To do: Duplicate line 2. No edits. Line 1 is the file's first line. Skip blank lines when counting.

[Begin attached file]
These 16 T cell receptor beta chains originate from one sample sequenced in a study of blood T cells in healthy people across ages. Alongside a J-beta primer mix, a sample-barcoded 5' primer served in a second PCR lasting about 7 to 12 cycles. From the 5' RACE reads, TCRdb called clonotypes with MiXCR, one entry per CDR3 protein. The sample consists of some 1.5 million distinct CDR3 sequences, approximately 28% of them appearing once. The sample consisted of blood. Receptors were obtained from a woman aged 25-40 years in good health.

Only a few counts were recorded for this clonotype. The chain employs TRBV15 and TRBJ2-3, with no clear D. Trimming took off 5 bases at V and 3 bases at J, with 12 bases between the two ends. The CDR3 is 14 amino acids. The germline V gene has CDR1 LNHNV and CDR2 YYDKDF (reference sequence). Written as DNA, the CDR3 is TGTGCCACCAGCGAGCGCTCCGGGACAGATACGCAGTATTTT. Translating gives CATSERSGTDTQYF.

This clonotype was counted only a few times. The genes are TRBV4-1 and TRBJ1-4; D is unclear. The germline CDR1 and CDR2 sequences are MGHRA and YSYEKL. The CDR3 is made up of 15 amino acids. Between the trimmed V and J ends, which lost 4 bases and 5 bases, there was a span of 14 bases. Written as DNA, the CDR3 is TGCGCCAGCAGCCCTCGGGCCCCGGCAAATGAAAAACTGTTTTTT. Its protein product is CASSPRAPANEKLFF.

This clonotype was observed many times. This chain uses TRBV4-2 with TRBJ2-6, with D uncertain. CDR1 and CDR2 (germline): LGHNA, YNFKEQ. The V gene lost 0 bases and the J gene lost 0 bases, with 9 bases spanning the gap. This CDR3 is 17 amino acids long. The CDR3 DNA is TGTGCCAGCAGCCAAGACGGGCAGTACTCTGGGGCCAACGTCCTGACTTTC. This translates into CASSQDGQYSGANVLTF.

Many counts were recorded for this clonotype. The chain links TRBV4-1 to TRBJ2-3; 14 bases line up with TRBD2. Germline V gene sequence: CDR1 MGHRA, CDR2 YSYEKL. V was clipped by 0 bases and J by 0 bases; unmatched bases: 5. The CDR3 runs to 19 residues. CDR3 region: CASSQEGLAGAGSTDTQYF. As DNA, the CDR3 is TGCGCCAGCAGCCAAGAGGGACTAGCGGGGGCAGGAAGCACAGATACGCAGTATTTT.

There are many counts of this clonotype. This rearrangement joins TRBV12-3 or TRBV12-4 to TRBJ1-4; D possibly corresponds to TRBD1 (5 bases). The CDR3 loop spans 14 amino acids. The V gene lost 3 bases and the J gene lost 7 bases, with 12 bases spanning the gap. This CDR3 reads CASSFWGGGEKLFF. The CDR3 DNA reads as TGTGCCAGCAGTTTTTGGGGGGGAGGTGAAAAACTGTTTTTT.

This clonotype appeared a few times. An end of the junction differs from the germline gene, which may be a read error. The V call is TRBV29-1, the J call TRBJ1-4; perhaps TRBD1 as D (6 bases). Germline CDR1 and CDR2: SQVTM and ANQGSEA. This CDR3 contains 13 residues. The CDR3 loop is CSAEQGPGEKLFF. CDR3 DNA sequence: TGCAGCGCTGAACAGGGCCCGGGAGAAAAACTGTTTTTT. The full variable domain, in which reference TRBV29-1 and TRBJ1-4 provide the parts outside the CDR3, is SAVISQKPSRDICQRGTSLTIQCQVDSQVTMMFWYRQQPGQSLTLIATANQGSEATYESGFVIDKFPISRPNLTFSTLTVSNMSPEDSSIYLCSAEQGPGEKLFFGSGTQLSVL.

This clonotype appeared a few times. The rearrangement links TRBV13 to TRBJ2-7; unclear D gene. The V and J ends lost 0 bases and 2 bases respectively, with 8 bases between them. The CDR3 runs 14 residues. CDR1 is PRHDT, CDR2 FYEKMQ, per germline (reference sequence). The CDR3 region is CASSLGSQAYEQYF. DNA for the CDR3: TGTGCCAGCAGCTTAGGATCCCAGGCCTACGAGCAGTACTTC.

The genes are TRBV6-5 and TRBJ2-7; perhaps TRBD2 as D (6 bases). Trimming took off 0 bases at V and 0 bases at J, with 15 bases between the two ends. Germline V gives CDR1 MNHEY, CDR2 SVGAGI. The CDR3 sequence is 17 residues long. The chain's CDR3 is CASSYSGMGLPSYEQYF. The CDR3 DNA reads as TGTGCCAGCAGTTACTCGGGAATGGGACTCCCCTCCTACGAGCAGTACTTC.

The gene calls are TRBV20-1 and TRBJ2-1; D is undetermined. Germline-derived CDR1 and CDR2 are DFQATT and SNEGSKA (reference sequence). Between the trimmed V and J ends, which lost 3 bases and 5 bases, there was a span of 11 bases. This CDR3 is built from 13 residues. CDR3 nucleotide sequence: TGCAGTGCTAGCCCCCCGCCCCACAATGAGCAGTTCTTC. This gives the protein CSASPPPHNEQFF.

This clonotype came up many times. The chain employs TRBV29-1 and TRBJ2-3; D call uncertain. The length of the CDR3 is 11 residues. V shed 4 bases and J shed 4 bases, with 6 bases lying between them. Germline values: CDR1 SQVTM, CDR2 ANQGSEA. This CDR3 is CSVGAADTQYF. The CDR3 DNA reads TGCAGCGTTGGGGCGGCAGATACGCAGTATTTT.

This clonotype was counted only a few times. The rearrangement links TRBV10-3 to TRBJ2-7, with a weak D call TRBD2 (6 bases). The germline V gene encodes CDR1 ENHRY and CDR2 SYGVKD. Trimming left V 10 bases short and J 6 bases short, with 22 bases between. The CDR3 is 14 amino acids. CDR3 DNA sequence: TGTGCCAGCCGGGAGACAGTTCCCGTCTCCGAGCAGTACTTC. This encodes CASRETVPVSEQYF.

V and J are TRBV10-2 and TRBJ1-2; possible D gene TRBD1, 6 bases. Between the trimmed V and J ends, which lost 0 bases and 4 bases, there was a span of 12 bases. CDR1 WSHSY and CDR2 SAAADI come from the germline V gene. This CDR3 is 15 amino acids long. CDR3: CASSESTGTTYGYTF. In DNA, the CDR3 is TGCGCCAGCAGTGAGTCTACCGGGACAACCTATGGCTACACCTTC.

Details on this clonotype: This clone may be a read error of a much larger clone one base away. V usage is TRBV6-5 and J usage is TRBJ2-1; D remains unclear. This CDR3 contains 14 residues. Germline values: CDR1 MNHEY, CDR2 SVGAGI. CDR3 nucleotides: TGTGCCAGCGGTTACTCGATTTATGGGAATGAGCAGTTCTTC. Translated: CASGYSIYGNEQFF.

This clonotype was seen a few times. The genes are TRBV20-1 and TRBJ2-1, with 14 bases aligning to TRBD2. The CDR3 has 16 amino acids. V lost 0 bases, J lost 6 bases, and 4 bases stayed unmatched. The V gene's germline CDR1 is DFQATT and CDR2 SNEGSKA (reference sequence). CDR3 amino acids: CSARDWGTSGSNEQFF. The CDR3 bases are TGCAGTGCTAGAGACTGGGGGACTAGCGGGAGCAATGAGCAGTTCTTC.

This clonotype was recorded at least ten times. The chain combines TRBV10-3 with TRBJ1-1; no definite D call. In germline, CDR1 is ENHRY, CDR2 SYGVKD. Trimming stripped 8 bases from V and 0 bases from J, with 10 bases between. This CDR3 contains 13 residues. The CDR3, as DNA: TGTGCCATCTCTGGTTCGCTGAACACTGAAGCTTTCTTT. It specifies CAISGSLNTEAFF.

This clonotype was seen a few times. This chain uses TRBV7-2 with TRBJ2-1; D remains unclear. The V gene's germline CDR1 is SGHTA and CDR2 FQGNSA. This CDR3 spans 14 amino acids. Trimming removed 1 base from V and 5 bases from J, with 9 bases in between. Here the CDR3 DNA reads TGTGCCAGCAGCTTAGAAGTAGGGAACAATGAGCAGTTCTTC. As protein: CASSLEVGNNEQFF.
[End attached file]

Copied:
Only a few counts were recorded for this clonotype. The chain employs TRBV15 and TRBJ2-3, with no clear D. Trimming took off 5 bases at V and 3 bases at J, with 12 bases between the two ends. The CDR3 is 14 amino acids. The germline V gene has CDR1 LNHNV and CDR2 YYDKDF (reference sequence). Written as DNA, the CDR3 is TGTGCCACCAGCGAGCGCTCCGGGACAGATACGCAGTATTTT. Translating gives CATSERSGTDTQYF.